• Martin J. Gruber is Professor Emeritus and Scholar in Residence at the Leonard N. Stern School of Business of New York University where he previously served as Professor of Finance for 45 years.He is a director and a member of the investment committee of the National Bureau of Economic Research. He is a fellow of the American Finance Association, the Financial Management Association, and the Institute for Quantitative Research in Finance. He is past president of the American Finance Association and served as Finance Department Chairman at NYU for nine years.The ninth edition of his book, Modern Portfolio Theory and Investment Analysis, is one of the leading texts in graduate schools of business. In addition, he has published six other books in investment analysis and portfolio management. Professor Gruber has written over 100 articles which have appeared in the Journal of Finance, Review of Economics and Statistics, Journal of Financial Economics, Journal of Business, Management Science, Journal of Financial and Quantitative Analysis, Operations Research, Oxford Economic Papers and the Journal of Portfolio Management. A collection of his pre-1996 articles has been published as a two-volume anthology by The MIT Press entitled Investments. A collection of his post-1996 articles has been published by World Scientific Publishing Company. He was formerly co-managing editor of the Journal of Finance, Department editor for Finance of Management Science, a member of the Advisory Board of the European Finance Review and an Associate Editor of the Journal of Banking and Finance. He has been a director of both the Computer Applications Committee, and the Investment Technology Symposium of the New York Society of Security Analysts, and an Associate Editor of the Financial Analysts Journal. He has also been a director of the European Finance Association and a founding member of the Asian Finance Association.Professor Gruber was named a distinguished scholar by the Eastern Finance Association, has received the Graham and Dodd Award for research in investments and in 2004 was awarded the prestigious James R. Vertin Award by AIMR in recognition of his research notable for its relevance and enduring quality to investment professionals. He has served as a consultant in the areas of investment analysis and portfolio management with many major financial institutions in the United States, Asia, and Europe. Professor Gruber has been a Director of the Singapore Equity Fund Inc., The Thai Equity Fund and chairman of the board of the Japan Equity Fund Inc. He has been chairman of the Equity Committee and a member of the DWS Mutual Funds New York Board. He has served as a member of the board of trustees of TIAA, a member of the board of CREF, chairman of the board of CREF, and a member of the board of the S.G. Cowen Funds. Professor Gruber holds an S.B. degree in Chemical Engineering from MIT and both an MBA in Production Management and a Ph.D. in Finance and Economics from Columbia University. He also was awarded the degree of Docteur "honoris causa" by the University of Liege, Belgium. Research Interests General equilibrium theory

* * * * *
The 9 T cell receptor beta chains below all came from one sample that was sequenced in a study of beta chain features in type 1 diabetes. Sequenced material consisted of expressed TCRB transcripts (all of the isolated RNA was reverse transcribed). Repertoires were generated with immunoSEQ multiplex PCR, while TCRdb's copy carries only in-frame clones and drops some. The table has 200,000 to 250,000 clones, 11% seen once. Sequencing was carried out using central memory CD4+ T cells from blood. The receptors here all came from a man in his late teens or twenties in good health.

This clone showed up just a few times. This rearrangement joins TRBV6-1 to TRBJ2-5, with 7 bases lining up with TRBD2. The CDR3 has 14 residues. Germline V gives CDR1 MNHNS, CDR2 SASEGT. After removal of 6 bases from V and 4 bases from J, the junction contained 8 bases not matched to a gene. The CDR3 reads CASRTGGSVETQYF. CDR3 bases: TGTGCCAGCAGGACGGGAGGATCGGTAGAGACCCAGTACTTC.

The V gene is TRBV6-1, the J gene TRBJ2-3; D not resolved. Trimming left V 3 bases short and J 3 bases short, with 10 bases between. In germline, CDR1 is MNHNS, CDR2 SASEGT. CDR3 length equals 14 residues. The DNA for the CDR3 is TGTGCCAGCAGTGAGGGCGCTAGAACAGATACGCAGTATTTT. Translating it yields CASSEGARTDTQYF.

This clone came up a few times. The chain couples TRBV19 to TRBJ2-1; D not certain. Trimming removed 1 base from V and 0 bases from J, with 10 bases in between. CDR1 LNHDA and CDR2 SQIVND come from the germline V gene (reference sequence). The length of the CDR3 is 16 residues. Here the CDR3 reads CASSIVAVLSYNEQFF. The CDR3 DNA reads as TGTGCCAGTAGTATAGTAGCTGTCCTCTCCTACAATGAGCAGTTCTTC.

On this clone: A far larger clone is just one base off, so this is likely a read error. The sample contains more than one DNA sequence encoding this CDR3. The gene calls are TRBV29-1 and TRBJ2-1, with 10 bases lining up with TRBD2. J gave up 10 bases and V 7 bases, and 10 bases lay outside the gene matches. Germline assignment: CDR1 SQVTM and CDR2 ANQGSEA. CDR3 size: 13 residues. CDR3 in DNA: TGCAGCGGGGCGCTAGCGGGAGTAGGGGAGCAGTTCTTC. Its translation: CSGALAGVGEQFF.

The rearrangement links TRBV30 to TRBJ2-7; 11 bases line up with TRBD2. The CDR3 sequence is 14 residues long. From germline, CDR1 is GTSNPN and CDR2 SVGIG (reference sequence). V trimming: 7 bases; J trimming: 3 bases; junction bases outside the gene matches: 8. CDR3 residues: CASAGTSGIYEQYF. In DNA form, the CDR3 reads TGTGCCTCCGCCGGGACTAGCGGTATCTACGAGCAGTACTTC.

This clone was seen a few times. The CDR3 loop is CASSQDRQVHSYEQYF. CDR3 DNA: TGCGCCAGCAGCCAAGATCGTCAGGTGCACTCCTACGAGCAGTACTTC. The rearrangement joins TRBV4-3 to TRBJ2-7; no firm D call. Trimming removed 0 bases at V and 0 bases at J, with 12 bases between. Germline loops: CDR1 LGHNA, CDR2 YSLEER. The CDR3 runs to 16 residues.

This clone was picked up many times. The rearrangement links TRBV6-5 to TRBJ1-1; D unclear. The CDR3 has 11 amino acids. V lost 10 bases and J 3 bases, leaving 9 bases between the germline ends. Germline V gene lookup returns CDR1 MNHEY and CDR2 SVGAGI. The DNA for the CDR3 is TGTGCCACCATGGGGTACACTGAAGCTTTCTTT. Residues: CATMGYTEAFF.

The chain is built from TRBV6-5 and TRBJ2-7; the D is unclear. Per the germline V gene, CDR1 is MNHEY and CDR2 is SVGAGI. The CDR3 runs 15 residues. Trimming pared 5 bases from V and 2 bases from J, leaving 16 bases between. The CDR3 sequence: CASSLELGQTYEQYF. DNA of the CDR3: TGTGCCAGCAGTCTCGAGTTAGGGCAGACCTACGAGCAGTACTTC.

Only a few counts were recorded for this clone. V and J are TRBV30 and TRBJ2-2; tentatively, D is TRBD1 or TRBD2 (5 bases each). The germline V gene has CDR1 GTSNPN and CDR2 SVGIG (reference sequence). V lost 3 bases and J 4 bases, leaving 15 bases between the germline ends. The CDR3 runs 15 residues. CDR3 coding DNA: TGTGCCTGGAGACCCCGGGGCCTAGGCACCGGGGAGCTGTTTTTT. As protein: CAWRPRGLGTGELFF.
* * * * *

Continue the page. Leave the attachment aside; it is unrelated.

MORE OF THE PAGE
• Expectations and their role in security price formation

  • Mutual funds

  • Pension funds

  • Courses Taught Executive Education Courses on Mutual Funds and Portfolio Management

Academic Background Ph.D., Finance and Economics, 1965 Columbia University